The sections of DNA used in DNA fingerprinting, although highly variable, are passed down from parents to their children. Although not all of the sections will necessarily be passed on, no child has pairs that their parents do not have. This means that by comparing large groups of these sections, paternity, maternity, or even both, may be determined. DNA fingerprintinghas a high success rate and a very low false-positive rate, making it an extremely popular form of paternity and maternity verification. In forensics, DNA fingerprinting is very attractive because it doesn't require actual fingerprints, which may or may not be left behind, and may or may not be obscured. Because all of the DNA sections are contained in every cell, any piece of a person's body, from a strand of hair to a skin follicle to a drop of blood, may be used to identify them using DNAfingerprinting. This is useful in the case of identifying a criminal, because even a drop of blood or skin left at the crime scene may be enough to establish innocence or guilt, and it is virtually impossible to remove all physical trace of one's presence. DNA fingerprinting is useful in the case of identifying victims because even in cases where the body may be disfigured past identification, and teeth or other identifying features may be destroyed, all it takes is a single cell for positive identification. DNA fingerprinting is by no means perfect, however. It cannot establish beyond the shadow of a doubt that a specific cell comes from a specific person; it can only establish a probability. In many cases this probability is very high -- one in ten billion, for example -- but in some cases it may be much lower. The probability also becomes obscured when dealing with direct descendents, who may share a large portion of the examined areas of DNA with a parent. Despite these problems, DNA fingerprinting is becoming more and more prevalent in the world of criminal forensics. Though some legal questions exist, such as the conclusiveness of DNA fingerprinting and the extent to which it is legal by national laws to compile databases of people's DNA and to take samples of their DNA for comparison, the benefits currently seem to outweigh the problems.

It replaced silk in military applications such asparachutes and flak vests. with reinforcing fibers like glass or carbon fiber. Engineering-grade nylon is processed by extrusion. package paper. Nylon was the first commercially successful synthetic thermoplastic polymer. carpets. such a composite has a higher density than pure nylon. Type 6. Nylon was intended to be a synthetic replacement for silk and substituted for it in many different products after silk became scarce during World War II. Solid nylon is used in hair combs. silky material. Nylon is used for mechanical parts such as machine screws.  Nylon is a thermoplastic.to medium-stress components previously cast in metal. Nylon fibers are used in many applications. a nylon is available in glass-filled variants which increase structural and impact strength and rigidity. first used commercially in a nylon-bristled toothbrush (1938). Nylon is made of repeating units linked by amide bonds and is frequently referred to as polyamide (PA). gears and other low. and was used in many types of vehicle tires.6 Nylon 101 is the most common commercial grade of nylon.     Nylon can be used as the matrix material in composite materials. and Nylon 6 is the most common commercial grade of molded nylon. including clothes fabrics. and injection molding. followed more famously by women's stockings ("nylons". bridal veils. molecules with an acid (-COOH) group on each end are reacted with molecules containing amine (-NH2) groups on each end. and rope etc. For use in tools such as the spudger. which are then reacted to form long polymer chains. There are two common ways of making nylon for fiber applications. Such thermoplastic composites (25% glass fiber) are frequently used in car components next to the engine. The resulting nylon is named on the basis of the number of carbon atoms separating the two acid groups and the two amines. such as intake manifolds. 1940) after being introduced as a fabric at the1939 New York World's Fair. pipes. casting. . In one approach.NYLON: A Synthetic Fiber. These are formed into monomers of intermediatemolecular weight. musical strings. where the good heat resistance of such materials makes them feasible competitors to metals. and molybdenum sulfide-filled variants which increase lubricity.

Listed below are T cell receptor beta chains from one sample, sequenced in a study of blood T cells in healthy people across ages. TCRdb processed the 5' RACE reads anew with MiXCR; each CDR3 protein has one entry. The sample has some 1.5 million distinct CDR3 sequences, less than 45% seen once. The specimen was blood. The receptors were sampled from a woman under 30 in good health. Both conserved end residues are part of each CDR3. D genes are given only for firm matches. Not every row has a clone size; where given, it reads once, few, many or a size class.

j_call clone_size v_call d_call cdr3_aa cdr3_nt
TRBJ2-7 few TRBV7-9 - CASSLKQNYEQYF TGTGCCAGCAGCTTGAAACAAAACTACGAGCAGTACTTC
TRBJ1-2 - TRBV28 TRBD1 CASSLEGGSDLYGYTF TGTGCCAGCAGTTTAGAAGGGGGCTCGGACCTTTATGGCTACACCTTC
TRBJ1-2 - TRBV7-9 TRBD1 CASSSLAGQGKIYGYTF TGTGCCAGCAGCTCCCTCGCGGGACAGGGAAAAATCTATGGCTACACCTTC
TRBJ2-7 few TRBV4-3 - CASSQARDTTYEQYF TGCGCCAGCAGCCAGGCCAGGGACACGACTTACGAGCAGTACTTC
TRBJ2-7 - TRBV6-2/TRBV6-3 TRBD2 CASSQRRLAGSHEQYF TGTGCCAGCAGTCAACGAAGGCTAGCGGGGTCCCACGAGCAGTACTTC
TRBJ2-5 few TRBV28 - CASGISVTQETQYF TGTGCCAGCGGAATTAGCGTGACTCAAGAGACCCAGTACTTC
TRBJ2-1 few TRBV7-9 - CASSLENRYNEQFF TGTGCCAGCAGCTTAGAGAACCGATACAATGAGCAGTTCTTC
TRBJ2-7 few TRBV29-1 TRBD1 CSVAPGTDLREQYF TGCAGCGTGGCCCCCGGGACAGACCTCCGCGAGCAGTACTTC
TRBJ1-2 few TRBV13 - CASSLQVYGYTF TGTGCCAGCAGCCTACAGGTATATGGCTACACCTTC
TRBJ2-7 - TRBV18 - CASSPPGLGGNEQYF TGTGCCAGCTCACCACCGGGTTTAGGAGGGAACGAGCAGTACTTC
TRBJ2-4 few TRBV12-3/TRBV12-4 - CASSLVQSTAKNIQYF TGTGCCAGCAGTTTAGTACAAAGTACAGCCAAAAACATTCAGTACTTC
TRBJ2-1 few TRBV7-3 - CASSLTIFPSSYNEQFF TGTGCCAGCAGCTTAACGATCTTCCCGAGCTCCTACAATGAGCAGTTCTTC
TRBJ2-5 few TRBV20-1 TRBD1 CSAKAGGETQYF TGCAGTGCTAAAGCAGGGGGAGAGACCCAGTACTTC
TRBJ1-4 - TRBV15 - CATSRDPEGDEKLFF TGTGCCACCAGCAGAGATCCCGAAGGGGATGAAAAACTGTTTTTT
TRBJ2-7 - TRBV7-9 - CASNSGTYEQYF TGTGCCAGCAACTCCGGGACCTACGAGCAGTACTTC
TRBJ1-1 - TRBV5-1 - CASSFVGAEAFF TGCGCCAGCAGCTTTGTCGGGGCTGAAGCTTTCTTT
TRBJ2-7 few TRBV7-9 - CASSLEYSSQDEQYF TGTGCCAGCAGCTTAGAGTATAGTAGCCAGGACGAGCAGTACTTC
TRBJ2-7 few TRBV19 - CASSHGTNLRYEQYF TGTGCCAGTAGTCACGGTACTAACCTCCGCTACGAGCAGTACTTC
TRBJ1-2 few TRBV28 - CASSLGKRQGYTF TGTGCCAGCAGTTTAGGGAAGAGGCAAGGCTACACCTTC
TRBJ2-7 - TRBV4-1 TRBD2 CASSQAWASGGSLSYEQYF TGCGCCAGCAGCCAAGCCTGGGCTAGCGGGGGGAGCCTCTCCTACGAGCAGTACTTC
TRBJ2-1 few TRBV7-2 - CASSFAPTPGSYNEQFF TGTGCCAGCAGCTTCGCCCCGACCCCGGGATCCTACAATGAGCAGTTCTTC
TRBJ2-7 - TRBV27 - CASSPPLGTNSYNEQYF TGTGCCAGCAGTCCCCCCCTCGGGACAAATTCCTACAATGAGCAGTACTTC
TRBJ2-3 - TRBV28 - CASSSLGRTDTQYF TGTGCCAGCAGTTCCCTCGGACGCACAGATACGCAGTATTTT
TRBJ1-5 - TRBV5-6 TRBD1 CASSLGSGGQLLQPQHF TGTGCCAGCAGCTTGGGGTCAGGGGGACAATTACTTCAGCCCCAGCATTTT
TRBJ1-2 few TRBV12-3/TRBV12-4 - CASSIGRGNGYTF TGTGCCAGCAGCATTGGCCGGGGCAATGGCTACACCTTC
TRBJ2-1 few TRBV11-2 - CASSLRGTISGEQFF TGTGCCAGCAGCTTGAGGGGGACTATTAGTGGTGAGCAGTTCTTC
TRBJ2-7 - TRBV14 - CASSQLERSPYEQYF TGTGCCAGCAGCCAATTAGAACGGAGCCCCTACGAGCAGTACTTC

The molecular weight of nylon products so attacked drops fast. a more rapid moisture absorption. made of hexamethylene diamine with six carbon atoms and adipic acid. This process creates nylon 6. nylon 6 is made from a single six-carbon substance called caprolactam. a reaction essentially the reverse of the synthetic reaction shown above. better sunlight resistance Softer "Hand" Higher melting point (256 °C/492. it has a higher impact resistance. The reaction is of the type: . The second approach: a compound has an acid at one end and an amine at the other and is polymerized to form a chain with repeating units of (-NH-[CH2]n-CO-)x.6. When being molded. more readily fades. nylon 6 is easy to dye. and cracks form quickly at the affected zones.6 include:        Pleats and creases can be heat-set at higher temperatures More compact molecular structure Better weathering properties. then nylon 6 is the assigned name (may also be referred to as polymer). nylon must be dried to prevent hydrolysis in the molding machine barrel since water at high temperatures can also degrade the polymer. Lower members of the nylons (such as nylon 6) are affected more than higher members such as nylon 12. greater elasticity and elastic recovery. The characteristic features of nylon 6. especially by strong acids. In this equation. This means that nylon parts cannot be used in contact with sulfuric acid for example. In other words. if n = 5. such as the electrolyte used in lead-acid batteries.  All nylons are susceptible to hydrolysis.Concepts of nylon production The first approach: combining molecules with an acid (COOH) group on each end are reacted with two chemicals that contain amine (NH2) groups on each end.8 °F) Superior colorfastness Excellent abrasion resistance On the other hand.